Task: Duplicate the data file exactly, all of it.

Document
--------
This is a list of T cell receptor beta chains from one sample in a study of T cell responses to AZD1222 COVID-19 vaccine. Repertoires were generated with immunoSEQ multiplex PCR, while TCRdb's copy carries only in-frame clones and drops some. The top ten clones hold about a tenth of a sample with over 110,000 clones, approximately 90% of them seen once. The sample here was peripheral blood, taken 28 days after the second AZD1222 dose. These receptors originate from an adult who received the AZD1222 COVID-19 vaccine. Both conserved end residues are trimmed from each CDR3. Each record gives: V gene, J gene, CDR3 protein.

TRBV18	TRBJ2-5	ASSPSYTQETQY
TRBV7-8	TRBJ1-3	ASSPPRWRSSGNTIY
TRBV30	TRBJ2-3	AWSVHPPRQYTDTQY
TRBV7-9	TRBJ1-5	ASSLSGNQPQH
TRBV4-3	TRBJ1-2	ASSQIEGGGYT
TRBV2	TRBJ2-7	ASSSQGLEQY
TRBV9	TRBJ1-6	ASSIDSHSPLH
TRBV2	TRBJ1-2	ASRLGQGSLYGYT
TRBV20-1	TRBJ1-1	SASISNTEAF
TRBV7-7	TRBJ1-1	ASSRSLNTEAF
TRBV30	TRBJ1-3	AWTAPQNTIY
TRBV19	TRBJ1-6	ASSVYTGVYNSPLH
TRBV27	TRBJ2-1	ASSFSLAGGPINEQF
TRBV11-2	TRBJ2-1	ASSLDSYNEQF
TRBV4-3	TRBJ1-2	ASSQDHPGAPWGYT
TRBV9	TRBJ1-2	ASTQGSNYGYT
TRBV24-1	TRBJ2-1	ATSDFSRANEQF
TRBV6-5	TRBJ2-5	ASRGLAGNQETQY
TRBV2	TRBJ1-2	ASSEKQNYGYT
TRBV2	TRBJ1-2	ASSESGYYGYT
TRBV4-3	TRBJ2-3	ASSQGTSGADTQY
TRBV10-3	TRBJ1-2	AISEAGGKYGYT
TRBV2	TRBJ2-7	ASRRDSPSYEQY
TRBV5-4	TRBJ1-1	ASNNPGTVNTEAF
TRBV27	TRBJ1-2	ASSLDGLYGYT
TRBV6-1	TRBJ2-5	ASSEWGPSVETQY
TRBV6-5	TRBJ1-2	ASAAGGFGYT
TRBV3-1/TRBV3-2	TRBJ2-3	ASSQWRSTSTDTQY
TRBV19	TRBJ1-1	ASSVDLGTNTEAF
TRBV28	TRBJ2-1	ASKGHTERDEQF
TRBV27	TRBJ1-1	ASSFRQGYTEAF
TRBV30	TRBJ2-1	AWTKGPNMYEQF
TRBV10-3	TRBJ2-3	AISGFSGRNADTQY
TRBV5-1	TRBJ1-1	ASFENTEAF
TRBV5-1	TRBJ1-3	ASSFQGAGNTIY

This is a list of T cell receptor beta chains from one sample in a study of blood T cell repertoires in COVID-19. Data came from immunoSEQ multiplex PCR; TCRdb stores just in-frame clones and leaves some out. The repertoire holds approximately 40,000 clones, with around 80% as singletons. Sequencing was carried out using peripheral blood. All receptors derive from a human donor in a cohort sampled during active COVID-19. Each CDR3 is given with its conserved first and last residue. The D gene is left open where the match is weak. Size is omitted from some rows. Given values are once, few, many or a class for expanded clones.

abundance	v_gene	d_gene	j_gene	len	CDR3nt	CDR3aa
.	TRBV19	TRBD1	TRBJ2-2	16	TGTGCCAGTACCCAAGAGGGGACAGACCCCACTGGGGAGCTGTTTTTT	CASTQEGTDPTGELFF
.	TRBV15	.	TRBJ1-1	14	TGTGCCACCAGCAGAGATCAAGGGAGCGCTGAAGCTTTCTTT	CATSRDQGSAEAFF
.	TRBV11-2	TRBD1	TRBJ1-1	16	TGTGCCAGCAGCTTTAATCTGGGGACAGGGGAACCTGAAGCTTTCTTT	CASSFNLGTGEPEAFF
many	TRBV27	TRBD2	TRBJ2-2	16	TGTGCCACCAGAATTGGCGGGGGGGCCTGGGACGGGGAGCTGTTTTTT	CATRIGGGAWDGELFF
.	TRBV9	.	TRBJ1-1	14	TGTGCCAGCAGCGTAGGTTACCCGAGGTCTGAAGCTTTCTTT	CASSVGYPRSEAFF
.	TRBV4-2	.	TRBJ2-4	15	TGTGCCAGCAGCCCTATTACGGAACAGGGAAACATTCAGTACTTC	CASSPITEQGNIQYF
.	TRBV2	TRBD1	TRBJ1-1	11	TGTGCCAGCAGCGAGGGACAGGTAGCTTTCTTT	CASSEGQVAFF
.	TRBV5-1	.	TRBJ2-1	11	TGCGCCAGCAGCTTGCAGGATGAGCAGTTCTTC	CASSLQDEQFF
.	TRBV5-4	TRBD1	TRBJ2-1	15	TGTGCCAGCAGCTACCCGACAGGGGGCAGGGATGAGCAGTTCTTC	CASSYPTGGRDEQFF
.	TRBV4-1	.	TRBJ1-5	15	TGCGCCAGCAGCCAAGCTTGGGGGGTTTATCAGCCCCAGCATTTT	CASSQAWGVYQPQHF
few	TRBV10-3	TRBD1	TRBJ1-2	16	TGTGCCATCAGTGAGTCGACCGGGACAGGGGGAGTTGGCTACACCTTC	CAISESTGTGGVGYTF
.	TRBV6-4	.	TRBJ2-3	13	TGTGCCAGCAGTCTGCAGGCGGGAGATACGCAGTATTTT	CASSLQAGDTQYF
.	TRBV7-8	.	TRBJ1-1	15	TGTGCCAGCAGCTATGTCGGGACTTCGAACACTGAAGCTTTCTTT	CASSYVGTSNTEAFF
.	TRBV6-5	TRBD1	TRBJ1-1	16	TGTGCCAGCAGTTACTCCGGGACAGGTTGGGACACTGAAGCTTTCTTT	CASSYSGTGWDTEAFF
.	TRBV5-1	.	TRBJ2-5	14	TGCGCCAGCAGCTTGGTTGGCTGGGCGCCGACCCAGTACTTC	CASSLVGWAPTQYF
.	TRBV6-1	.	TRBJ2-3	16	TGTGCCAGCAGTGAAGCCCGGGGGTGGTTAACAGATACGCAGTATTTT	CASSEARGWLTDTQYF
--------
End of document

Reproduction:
This is a list of T cell receptor beta chains from one sample in a study of T cell responses to AZD1222 COVID-19 vaccine. Repertoires were generated with immunoSEQ multiplex PCR, while TCRdb's copy carries only in-frame clones and drops some. The top ten clones hold about a tenth of a sample with over 110,000 clones, approximately 90% of them seen once. The sample here was peripheral blood, taken 28 days after the second AZD1222 dose. These receptors originate from an adult who received the AZD1222 COVID-19 vaccine. Both conserved end residues are trimmed from each CDR3. Each record gives: V gene, J gene, CDR3 protein.

TRBV18	TRBJ2-5	ASSPSYTQETQY
TRBV7-8	TRBJ1-3	ASSPPRWRSSGNTIY
TRBV30	TRBJ2-3	AWSVHPPRQYTDTQY
TRBV7-9	TRBJ1-5	ASSLSGNQPQH
TRBV4-3	TRBJ1-2	ASSQIEGGGYT
TRBV2	TRBJ2-7	ASSSQGLEQY
TRBV9	TRBJ1-6	ASSIDSHSPLH
TRBV2	TRBJ1-2	ASRLGQGSLYGYT
TRBV20-1	TRBJ1-1	SASISNTEAF
TRBV7-7	TRBJ1-1	ASSRSLNTEAF
TRBV30	TRBJ1-3	AWTAPQNTIY
TRBV19	TRBJ1-6	ASSVYTGVYNSPLH
TRBV27	TRBJ2-1	ASSFSLAGGPINEQF
TRBV11-2	TRBJ2-1	ASSLDSYNEQF
TRBV4-3	TRBJ1-2	ASSQDHPGAPWGYT
TRBV9	TRBJ1-2	ASTQGSNYGYT
TRBV24-1	TRBJ2-1	ATSDFSRANEQF
TRBV6-5	TRBJ2-5	ASRGLAGNQETQY
TRBV2	TRBJ1-2	ASSEKQNYGYT
TRBV2	TRBJ1-2	ASSESGYYGYT
TRBV4-3	TRBJ2-3	ASSQGTSGADTQY
TRBV10-3	TRBJ1-2	AISEAGGKYGYT
TRBV2	TRBJ2-7	ASRRDSPSYEQY
TRBV5-4	TRBJ1-1	ASNNPGTVNTEAF
TRBV27	TRBJ1-2	ASSLDGLYGYT
TRBV6-1	TRBJ2-5	ASSEWGPSVETQY
TRBV6-5	TRBJ1-2	ASAAGGFGYT
TRBV3-1/TRBV3-2	TRBJ2-3	ASSQWRSTSTDTQY
TRBV19	TRBJ1-1	ASSVDLGTNTEAF
TRBV28	TRBJ2-1	ASKGHTERDEQF
TRBV27	TRBJ1-1	ASSFRQGYTEAF
TRBV30	TRBJ2-1	AWTKGPNMYEQF
TRBV10-3	TRBJ2-3	AISGFSGRNADTQY
TRBV5-1	TRBJ1-1	ASFENTEAF
TRBV5-1	TRBJ1-3	ASSFQGAGNTIY

This is a list of T cell receptor beta chains from one sample in a study of blood T cell repertoires in COVID-19. Data came from immunoSEQ multiplex PCR; TCRdb stores just in-frame clones and leaves some out. The repertoire holds approximately 40,000 clones, with around 80% as singletons. Sequencing was carried out using peripheral blood. All receptors derive from a human donor in a cohort sampled during active COVID-19. Each CDR3 is given with its conserved first and last residue. The D gene is left open where the match is weak. Size is omitted from some rows. Given values are once, few, many or a class for expanded clones.

abundance	v_gene	d_gene	j_gene	len	CDR3nt	CDR3aa
.	TRBV19	TRBD1	TRBJ2-2	16	TGTGCCAGTACCCAAGAGGGGACAGACCCCACTGGGGAGCTGTTTTTT	CASTQEGTDPTGELFF
.	TRBV15	.	TRBJ1-1	14	TGTGCCACCAGCAGAGATCAAGGGAGCGCTGAAGCTTTCTTT	CATSRDQGSAEAFF
.	TRBV11-2	TRBD1	TRBJ1-1	16	TGTGCCAGCAGCTTTAATCTGGGGACAGGGGAACCTGAAGCTTTCTTT	CASSFNLGTGEPEAFF
many	TRBV27	TRBD2	TRBJ2-2	16	TGTGCCACCAGAATTGGCGGGGGGGCCTGGGACGGGGAGCTGTTTTTT	CATRIGGGAWDGELFF
.	TRBV9	.	TRBJ1-1	14	TGTGCCAGCAGCGTAGGTTACCCGAGGTCTGAAGCTTTCTTT	CASSVGYPRSEAFF
.	TRBV4-2	.	TRBJ2-4	15	TGTGCCAGCAGCCCTATTACGGAACAGGGAAACATTCAGTACTTC	CASSPITEQGNIQYF
.	TRBV2	TRBD1	TRBJ1-1	11	TGTGCCAGCAGCGAGGGACAGGTAGCTTTCTTT	CASSEGQVAFF
.	TRBV5-1	.	TRBJ2-1	11	TGCGCCAGCAGCTTGCAGGATGAGCAGTTCTTC	CASSLQDEQFF
.	TRBV5-4	TRBD1	TRBJ2-1	15	TGTGCCAGCAGCTACCCGACAGGGGGCAGGGATGAGCAGTTCTTC	CASSYPTGGRDEQFF
.	TRBV4-1	.	TRBJ1-5	15	TGCGCCAGCAGCCAAGCTTGGGGGGTTTATCAGCCCCAGCATTTT	CASSQAWGVYQPQHF
few	TRBV10-3	TRBD1	TRBJ1-2	16	TGTGCCATCAGTGAGTCGACCGGGACAGGGGGAGTTGGCTACACCTTC	CAISESTGTGGVGYTF
.	TRBV6-4	.	TRBJ2-3	13	TGTGCCAGCAGTCTGCAGGCGGGAGATACGCAGTATTTT	CASSLQAGDTQYF
.	TRBV7-8	.	TRBJ1-1	15	TGTGCCAGCAGCTATGTCGGGACTTCGAACACTGAAGCTTTCTTT	CASSYVGTSNTEAFF
.	TRBV6-5	TRBD1	TRBJ1-1	16	TGTGCCAGCAGTTACTCCGGGACAGGTTGGGACACTGAAGCTTTCTTT	CASSYSGTGWDTEAFF
.	TRBV5-1	.	TRBJ2-5	14	TGCGCCAGCAGCTTGGTTGGCTGGGCGCCGACCCAGTACTTC	CASSLVGWAPTQYF
.	TRBV6-1	.	TRBJ2-3	16	TGTGCCAGCAGTGAAGCCCGGGGGTGGTTAACAGATACGCAGTATTTT	CASSEARGWLTDTQYF